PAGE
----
I am often asked why I started editorr and how I came up with the idea. The answer is quite simple. I saw a problem that needed to be solved and I solved it. Easy, right?
It started with my co-founder, Boris. He is one of the smartest and nicest guys whom I have ever met. Boris was born in Russia, and English is not his first language. He had recently spent several years in Singapore working at a high-level tech job. He was in charge of a very large team that consisted of some of the most intelligent people in his industry. He explained to me how he realized that most of his co-workers, especially those who are first-generation Americans, couldn’t write. We are talking about senior level executives here. Sure, they had admin assistants and departments to help them with documentation and technical writing… but that just wasn’t enough. While English is the language of business, he often found it tedious at best and impossible at worst to deduce what business e-mails were saying. Many of his colleagues were aware of their own shortcomings; some believed they were passed over for promotions in favor of expatriates who were less qualified but better able to clearly express themselves in English. So there you have it, the basis.
We joked about how we both struggled with our writing and how we continually relied on our wives to fix our writing, as well as how they grew impatient with their workday being interrupted by our “writing requests”. This was our “there has to be a better way” moment. We discussed how there were so many “on demand” services that were popping up and how there should be one for writing. Once we considered further about how often we would use this service, we realized that there is a larger community that would greatly benefit from it.
Therefore, we decided to build a solution with simplicity and convenience in mind. An easy-to-use, curated service such as editorr has exponential applications and possibilities.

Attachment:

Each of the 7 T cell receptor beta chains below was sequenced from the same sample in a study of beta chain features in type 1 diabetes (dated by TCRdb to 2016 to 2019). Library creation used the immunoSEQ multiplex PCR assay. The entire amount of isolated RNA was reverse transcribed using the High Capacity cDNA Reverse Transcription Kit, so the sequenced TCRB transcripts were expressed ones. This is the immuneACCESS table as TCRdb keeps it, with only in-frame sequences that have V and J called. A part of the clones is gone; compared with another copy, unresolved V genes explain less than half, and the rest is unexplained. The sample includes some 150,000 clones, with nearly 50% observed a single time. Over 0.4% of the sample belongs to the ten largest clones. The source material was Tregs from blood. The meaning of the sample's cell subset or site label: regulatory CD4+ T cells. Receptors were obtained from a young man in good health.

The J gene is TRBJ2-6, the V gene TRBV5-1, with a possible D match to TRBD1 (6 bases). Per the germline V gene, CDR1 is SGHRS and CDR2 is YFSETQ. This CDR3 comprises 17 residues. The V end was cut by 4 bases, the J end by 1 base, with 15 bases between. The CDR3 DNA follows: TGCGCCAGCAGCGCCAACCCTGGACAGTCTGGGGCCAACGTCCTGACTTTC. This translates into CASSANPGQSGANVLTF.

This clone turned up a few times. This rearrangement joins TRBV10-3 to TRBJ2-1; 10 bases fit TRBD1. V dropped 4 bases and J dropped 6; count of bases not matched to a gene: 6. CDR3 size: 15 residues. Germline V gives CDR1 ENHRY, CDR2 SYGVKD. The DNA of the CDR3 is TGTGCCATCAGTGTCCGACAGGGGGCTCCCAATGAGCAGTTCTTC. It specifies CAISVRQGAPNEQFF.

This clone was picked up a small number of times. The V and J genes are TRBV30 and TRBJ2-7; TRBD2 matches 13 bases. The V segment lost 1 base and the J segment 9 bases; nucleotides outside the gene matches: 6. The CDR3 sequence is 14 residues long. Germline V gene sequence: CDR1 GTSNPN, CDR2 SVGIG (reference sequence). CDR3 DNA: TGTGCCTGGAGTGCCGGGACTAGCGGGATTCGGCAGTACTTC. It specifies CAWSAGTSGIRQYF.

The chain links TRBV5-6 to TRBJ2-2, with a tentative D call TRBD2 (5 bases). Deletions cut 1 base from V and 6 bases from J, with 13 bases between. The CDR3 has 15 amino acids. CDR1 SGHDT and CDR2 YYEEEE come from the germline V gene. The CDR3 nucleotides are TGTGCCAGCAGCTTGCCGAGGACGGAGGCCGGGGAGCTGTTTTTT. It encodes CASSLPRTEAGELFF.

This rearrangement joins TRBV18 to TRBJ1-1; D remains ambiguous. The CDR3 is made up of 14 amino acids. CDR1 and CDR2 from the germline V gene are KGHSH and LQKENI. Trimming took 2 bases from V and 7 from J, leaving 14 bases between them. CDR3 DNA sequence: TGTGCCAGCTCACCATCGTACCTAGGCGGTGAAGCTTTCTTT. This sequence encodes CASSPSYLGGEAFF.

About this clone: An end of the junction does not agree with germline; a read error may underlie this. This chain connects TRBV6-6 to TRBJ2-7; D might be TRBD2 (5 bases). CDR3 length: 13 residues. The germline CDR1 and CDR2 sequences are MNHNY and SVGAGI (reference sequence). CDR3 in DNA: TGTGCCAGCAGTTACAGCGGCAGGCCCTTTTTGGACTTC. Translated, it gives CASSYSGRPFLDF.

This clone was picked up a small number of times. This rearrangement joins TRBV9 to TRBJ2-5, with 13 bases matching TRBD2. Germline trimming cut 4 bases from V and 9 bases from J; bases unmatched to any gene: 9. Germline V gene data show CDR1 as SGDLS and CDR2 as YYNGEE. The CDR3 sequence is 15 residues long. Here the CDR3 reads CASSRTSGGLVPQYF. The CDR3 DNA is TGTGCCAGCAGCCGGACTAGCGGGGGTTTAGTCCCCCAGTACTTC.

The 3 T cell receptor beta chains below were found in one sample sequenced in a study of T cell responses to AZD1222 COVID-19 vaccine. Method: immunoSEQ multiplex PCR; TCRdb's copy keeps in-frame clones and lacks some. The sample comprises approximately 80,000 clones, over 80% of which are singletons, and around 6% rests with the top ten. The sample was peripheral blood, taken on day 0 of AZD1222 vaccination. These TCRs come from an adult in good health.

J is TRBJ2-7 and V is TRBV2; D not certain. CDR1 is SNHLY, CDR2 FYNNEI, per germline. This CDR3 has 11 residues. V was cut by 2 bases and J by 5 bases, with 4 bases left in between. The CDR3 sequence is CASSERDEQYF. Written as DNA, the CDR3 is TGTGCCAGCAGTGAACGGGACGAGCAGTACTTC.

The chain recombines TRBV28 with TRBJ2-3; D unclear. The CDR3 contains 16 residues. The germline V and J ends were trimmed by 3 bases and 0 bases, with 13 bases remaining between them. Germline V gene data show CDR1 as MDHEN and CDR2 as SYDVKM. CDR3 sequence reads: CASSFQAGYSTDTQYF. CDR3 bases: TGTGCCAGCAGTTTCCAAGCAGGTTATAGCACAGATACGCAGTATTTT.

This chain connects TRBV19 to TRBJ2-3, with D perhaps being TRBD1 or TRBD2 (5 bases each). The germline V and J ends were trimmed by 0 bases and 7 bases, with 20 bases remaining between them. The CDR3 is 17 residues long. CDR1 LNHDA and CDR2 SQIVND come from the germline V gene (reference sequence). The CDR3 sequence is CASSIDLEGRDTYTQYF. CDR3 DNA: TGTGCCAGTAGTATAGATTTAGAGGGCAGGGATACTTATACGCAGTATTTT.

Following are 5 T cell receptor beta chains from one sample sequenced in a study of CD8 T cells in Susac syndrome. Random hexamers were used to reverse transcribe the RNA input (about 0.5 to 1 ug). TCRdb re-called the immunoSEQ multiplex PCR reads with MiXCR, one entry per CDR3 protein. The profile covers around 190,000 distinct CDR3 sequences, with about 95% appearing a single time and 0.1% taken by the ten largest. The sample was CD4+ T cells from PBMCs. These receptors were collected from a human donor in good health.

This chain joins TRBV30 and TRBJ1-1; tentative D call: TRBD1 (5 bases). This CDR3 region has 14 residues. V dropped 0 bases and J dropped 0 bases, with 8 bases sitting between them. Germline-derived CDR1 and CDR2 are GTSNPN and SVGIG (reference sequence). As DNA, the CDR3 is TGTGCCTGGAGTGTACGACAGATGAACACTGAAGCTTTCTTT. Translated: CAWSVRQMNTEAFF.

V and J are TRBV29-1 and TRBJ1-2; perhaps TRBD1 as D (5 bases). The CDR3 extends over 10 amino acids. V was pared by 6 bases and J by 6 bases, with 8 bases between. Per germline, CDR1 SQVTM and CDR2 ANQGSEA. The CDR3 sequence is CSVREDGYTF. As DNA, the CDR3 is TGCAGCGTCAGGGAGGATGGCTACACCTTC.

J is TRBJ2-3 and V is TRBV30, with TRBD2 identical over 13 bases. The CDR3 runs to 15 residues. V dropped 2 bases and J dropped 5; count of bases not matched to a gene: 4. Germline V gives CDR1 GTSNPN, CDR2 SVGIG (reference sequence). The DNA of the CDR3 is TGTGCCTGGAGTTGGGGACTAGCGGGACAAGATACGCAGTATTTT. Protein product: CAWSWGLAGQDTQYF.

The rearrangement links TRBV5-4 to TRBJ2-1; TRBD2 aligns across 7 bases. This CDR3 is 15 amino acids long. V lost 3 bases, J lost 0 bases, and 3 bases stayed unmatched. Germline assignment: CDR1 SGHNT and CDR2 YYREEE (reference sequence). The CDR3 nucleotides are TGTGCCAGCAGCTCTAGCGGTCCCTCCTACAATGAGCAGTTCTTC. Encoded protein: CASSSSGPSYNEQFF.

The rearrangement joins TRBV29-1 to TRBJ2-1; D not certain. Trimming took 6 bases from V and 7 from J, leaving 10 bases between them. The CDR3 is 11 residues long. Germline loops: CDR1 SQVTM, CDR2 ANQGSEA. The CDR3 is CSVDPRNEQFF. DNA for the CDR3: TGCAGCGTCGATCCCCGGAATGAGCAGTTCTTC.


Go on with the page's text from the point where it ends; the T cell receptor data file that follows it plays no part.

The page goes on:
Don’t jeopardize your relationships with poor writing.
Share and like this post:
Whether you know it or not, when you write an e-mail, you are designing. And good design gives you an edge. How big of an edge? It’s the difference between getting read or getting ignored. You don’t have to understand Photoshop or other design software to be able to write clean business communications. You just have to develop an attention for the difference between visual order and visual distractions.
Since you are probably like me and don’t have time to take a design course, here are some basic rules:
- Ask yourself: Does this writing have a sense of structure, or is looking at it painful?
- Shorten your writing. Get to the point and be respectful of your audience‘s time.
- Tidy up messes. Even if you did not make the mess, your recipient will thank you. If you’re sending someone a thread but only one sentence of it is important, remove the unnecessary 34,000 words. Delete automatically generated dotted lines, indentations, and fonts in multiple colors.
- Cut down on the total of hard returns, particularly in e-mails. They generate visual noise.
- Steer clear of large, massive blocks of text. Absolutely no one will read them.
- Don’t get fancy. If you haven’t taken a design course, stick with a classic font. Don’t use more than three font variations on a page. That means changing typeface, size, or style (i.e. italics or bold). Don’t underline.
- For e-mails, pick a font that is web safe (e.g. Arial, Helvetica, Lucida Sans, Verdana). That way, you will ensure that the way your message seems to you is the way it will appear to the reader.